Since overwhelm is one of the effects of always having more tasks to do than there is enough time to do it all, a good starting point is to take a step back and identify your goals, roles, and responsibilities.
You might have short term and long term personal goals, relationship goals, or career goals. You might want to consider your roles as a CEO, freelancer, business owner, parent, or professional. You might even think of your responsibilities towards your employees, family, friends, neighbors, co-workers, colleagues, superiors, etc.
Since you can't possibly fit everything in, this first step is critical to help you differentiate what should go in and what should not go in.
Think of it as a litmus test — if an activity is in line with your goals, roles, and responsibilities, then at the very least, you know that you're overwhelmed by tasks that are important and are worth your time, energy, attention, and money.
For people who skip this step, they might find themselves overwhelmed by anything and everything without realizing that they don't need to even bother with them in the first place.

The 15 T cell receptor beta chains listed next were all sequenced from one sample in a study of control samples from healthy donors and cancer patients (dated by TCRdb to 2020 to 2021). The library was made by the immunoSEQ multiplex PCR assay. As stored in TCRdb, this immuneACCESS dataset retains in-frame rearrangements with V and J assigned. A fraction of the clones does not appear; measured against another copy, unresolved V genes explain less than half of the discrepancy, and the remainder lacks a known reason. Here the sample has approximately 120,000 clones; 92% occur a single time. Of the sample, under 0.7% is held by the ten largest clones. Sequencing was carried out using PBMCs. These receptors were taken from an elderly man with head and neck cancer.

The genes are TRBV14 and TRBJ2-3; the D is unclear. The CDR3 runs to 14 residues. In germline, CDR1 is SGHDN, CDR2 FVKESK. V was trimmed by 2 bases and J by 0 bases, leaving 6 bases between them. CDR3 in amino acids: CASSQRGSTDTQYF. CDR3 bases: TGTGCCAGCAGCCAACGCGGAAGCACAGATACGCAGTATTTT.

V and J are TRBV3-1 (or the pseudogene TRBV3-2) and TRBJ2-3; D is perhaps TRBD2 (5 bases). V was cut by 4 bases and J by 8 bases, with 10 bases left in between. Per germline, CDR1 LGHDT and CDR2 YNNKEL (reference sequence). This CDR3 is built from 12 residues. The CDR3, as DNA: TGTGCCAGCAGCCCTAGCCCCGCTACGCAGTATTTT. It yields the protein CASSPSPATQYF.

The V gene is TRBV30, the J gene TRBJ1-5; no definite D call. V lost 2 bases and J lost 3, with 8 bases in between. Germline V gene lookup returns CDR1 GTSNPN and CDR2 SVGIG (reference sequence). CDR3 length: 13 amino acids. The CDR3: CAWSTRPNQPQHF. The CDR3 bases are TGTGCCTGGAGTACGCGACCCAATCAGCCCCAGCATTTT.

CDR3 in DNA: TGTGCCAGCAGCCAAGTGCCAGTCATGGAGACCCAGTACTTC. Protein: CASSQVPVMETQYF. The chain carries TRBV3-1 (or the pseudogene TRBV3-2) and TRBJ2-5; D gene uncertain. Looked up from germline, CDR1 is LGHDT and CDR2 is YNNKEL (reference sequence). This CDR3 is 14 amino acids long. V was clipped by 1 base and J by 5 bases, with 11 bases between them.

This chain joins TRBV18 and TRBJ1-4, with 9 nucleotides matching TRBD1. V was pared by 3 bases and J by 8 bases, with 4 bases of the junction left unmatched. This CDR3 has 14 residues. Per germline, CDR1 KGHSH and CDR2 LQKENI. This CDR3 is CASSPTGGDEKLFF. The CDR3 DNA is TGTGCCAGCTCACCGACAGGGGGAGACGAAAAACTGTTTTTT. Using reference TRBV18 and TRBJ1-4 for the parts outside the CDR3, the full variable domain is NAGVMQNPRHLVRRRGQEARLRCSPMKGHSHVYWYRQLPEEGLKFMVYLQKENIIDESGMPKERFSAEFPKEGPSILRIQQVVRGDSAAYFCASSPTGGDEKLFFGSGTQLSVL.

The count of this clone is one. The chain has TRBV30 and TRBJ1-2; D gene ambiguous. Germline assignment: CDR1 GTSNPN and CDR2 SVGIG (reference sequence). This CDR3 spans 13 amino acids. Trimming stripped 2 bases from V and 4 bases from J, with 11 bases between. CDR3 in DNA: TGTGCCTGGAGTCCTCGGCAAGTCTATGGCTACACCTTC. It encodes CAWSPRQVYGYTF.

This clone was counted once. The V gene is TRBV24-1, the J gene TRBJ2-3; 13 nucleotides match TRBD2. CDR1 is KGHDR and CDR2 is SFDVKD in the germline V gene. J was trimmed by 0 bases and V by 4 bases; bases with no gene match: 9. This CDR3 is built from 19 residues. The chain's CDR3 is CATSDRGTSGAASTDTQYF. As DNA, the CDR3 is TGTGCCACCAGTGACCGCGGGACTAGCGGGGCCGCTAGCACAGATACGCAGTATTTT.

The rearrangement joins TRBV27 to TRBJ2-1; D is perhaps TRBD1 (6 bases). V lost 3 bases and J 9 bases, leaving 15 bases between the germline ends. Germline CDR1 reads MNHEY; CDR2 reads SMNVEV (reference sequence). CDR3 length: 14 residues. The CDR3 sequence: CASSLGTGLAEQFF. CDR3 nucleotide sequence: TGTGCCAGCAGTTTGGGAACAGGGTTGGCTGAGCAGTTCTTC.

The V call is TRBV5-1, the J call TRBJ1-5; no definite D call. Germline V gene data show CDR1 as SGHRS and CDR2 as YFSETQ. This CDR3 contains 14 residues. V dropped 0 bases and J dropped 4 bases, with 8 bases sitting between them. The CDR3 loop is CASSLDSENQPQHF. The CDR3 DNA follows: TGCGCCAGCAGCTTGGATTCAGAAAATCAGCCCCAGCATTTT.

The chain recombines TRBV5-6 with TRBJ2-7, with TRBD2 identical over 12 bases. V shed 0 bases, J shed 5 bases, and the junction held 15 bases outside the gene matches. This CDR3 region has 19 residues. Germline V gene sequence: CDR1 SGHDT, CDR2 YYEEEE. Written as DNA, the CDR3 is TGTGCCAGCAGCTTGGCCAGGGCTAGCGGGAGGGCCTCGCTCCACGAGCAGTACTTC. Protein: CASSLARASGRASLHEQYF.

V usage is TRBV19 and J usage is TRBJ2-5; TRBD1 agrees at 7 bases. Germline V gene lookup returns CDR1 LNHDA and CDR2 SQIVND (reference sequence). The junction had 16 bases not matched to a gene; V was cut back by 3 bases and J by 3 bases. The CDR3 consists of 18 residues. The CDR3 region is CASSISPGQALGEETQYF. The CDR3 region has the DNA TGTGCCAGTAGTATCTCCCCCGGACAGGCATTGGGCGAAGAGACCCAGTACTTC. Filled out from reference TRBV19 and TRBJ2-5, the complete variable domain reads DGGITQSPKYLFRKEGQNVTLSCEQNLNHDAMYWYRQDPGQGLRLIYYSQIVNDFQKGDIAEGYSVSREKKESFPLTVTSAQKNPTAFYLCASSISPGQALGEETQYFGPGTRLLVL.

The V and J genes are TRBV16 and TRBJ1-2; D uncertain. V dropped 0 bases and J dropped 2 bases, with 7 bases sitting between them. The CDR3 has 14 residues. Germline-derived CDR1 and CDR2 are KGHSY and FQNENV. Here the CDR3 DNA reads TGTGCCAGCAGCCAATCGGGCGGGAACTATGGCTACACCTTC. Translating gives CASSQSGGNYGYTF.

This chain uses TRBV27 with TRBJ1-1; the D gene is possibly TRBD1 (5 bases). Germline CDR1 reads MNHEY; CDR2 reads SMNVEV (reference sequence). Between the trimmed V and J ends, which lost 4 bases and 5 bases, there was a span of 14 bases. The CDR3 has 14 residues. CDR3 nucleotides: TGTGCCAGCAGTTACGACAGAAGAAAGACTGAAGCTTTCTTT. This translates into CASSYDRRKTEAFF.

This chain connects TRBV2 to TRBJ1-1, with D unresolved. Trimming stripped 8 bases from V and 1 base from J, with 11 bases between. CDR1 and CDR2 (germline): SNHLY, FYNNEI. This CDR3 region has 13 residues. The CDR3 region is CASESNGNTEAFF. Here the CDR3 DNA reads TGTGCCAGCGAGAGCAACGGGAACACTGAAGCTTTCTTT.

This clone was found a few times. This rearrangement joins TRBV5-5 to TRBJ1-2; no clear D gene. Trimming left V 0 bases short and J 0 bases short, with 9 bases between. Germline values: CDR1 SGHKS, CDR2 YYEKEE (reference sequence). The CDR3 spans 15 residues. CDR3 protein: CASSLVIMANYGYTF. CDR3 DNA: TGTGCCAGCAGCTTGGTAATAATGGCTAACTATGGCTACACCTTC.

Most significantly, this first step will help you better focus on impact, results, and contribution with respect to those important aspects of your life.
+ Related: How to Set Goals and Master Them
Step 2: Eliminate anything that isn't in line with #1.
Now that you've identified areas in your life that are important, it's much easier to eliminate anything that is not important.
As you set out to plan for 2018, it's a good idea to evaluate different aspects of your life and the systems and processes that are under each of them.
Measure them up against your goals, roles, and responsibilities and meticulously justify continuing them in the coming year. If they don't live up to your standards, it's best to just eliminate them.
Depending on your occupation or situation, this might include time-wasters, distractions, less-than-ideal processes, underperforming products or service packages, and anything that is not in line with what you identified in Step 1.